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How to fix a cassette tape.

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Picture of How to fix a cassette tape.
*this instructable takes for granted that you can use basic hand tools and have good dexterity with small parts. the only items required are the tapes, a small screwdriver set, a pair of needle nose pliers is helpful, and scotch tape.*

for all those folks still holding on to a cherished but broken cassette tape, here's how to properly fix the common ailments. in this instructable we'll cover transplanting the tape from a busted shell to a good shell, how to get into a welded shell cassette, how to splice a tape, and how to fix squeals.

the lowly cassette.. if you were a kid of the 80's you knew them well. littered around the car's glovebox, piled around a boombox, or crammed in your pocket on your way to school, cassettes were everywhere. it's how an entire generation swapped music or impressed their partner with their ability to create a mix tape.

thanks to the ipod and its huge storage abilities, the mixtape has become a lost art. swapping music went from being a very social activity to something as mundane as checking email. despite the advances in tech, millions of cassettes still survive as do the machines to play them on.

granted the music on many tapes is available in digital form but not all. lots of folks used hidden recorders to make bootleg tapes at concerts. just look at the huge online community that still swaps grateful dead recordings. many of those bootleg recordings were initially made on cassette. there's also mixtapes that were made with a personal touch that a playlist on an ipod can never come near.

enough reminiscing, let's dig in!

 
 
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Step 1: What kind of shell do you have?

Picture of what kind of shell do you have?
cassette shells basically come in two types, welded together and screwed together. the screwed together shells will have from 1 to 5 screws holding them together. the welded ones have no screws. both halves are joined using a process called sonic welding which makes repair a little difficult but not impossible.

welded shell tapes must be cracked open. screwed together tapes come apart easily once the screws are removed.

hmmfomtgal3 months ago
Thank you for the nice instructable, it was easy to follow and full of information.

Also, I apologize for the feud we had a little less than a year ago, I was being stubborn. I figured that my issue was unusual, when in fact it could be any one of the problems that you listed here. When I came across the issue with the squealing tape, I was unable to find any significant advice other than to lubricate the tapes with engine oil or something of the like and wipe it off. (I didn't have any.... Nor did I think that using it was a good idea.) I had to sort through all of the jargon about squeaky rollers, which wasn't the issue I thought that I was having. (It was more than a little squeak from the rollers..... Three-fourths of the most of the songs were overlapped by a loud, obnoxious squealing noise... It was awful! >.<) I think I was being a little pertinacious back then, as the tape could have easily stuck to the rollers a bit during those parts of the song, causing the squealing noise...... I still don't know the what the issue was (I bought the tape used online in that condition, which makes it harder to locate the problem.), but I haven't had an issue with my player, that tape, nor any of the other tapes since then and don't feel like looking into it until the issue arises again. (I don't play that particular tape very often, though. Hopefully it wouldn't ruin my player if I were decided to play it more often.) Being my age, I lack knowledge of the proper care and use of cassette tapes, and when I saw that my cheap solution to my "peculiar" problem worked, I felt the need to inform the world of how to fix it so that they wouldn't have to search through all of that "unnecessary information" and get straight to the point. I apologize for my incompetence and for telling the world to go along with it and possibly ruin their tapes and/or cassette players.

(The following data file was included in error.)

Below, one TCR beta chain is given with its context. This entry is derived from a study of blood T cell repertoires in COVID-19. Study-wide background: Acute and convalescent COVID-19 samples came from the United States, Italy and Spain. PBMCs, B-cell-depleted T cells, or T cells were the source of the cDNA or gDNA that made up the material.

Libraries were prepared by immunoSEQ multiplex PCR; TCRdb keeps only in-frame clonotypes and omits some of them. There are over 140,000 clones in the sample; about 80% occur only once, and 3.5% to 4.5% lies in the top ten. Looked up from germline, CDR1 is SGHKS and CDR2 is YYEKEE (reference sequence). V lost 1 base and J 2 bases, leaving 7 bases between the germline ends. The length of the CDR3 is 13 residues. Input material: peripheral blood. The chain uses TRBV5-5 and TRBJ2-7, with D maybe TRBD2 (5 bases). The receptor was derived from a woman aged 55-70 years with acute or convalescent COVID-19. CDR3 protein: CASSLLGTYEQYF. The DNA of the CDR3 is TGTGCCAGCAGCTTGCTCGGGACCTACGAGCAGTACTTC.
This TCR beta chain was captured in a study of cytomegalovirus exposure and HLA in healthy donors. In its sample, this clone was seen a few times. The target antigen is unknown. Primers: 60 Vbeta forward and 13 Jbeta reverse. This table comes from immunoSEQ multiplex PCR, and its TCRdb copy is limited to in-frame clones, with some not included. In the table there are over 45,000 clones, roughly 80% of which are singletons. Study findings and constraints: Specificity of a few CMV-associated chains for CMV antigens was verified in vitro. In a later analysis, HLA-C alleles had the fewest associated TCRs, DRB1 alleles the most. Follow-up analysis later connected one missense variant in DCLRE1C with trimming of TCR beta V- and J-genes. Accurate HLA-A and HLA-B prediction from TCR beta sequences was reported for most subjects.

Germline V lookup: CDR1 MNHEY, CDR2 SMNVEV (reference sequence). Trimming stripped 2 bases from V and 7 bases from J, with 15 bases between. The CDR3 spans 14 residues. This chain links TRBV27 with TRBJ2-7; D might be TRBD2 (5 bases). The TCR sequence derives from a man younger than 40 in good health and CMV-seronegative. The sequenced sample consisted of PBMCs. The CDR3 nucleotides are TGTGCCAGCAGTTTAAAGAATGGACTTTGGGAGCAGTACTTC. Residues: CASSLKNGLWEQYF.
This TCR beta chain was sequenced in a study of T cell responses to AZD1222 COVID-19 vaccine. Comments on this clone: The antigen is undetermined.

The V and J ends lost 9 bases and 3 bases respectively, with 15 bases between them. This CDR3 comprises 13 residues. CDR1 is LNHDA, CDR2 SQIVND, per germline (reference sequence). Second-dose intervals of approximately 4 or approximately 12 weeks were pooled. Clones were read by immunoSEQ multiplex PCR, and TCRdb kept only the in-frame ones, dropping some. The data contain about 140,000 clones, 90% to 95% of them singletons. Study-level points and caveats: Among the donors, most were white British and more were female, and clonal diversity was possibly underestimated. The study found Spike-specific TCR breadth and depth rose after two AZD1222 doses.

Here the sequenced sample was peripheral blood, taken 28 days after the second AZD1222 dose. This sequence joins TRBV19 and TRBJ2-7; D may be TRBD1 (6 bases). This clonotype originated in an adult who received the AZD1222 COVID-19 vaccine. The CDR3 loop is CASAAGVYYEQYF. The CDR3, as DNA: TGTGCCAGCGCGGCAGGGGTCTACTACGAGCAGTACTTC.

Pfft, still listening to cassettes? Everyone knows records are where it's at.
On a more serious note, this brings back fond memories of reeling in tape over the length of the house.
ProfMuggs11 months ago
When I used to have tapes get eaten by a tape player, I would carefully remove the tape and cut off any stretched pieces to get 2 nice ends to work with. Then I would use a drop of Krazy glue on the 2 ends of tape to stick them back together. That spot on the tape would usually make a loud pop when it ran over the tape heads, but it worked great.
MikB1 year ago
Nice to see the old technology and techniques being kept alive :)

"is scotch tape the right stuff? ... No"

But it's pretty darn close. In fact, I've used this in preference to some official splicing tape which (over time) allowed the adhesive backing to bleed, sticking neighbouring winds of tape together. Useless!

You can use many of these principles on VHS tape too, if you still have any :)

Also on those slip sheets: Some are coated with graphite to help the tape slide, but I had a batch of Philips brand tapes with these things in that kept binding up. So much for lubricating qualities. Took the slip sheets out and threw them away. Worked much better since ... it would cause the takeup spool to stall and eventually stop -> no takeup -> tape everywhere -> jammed.
caarntedd1 year ago
Great work. I have many old cassettes. Thanks.
Well written and informative 'ible. Good job!
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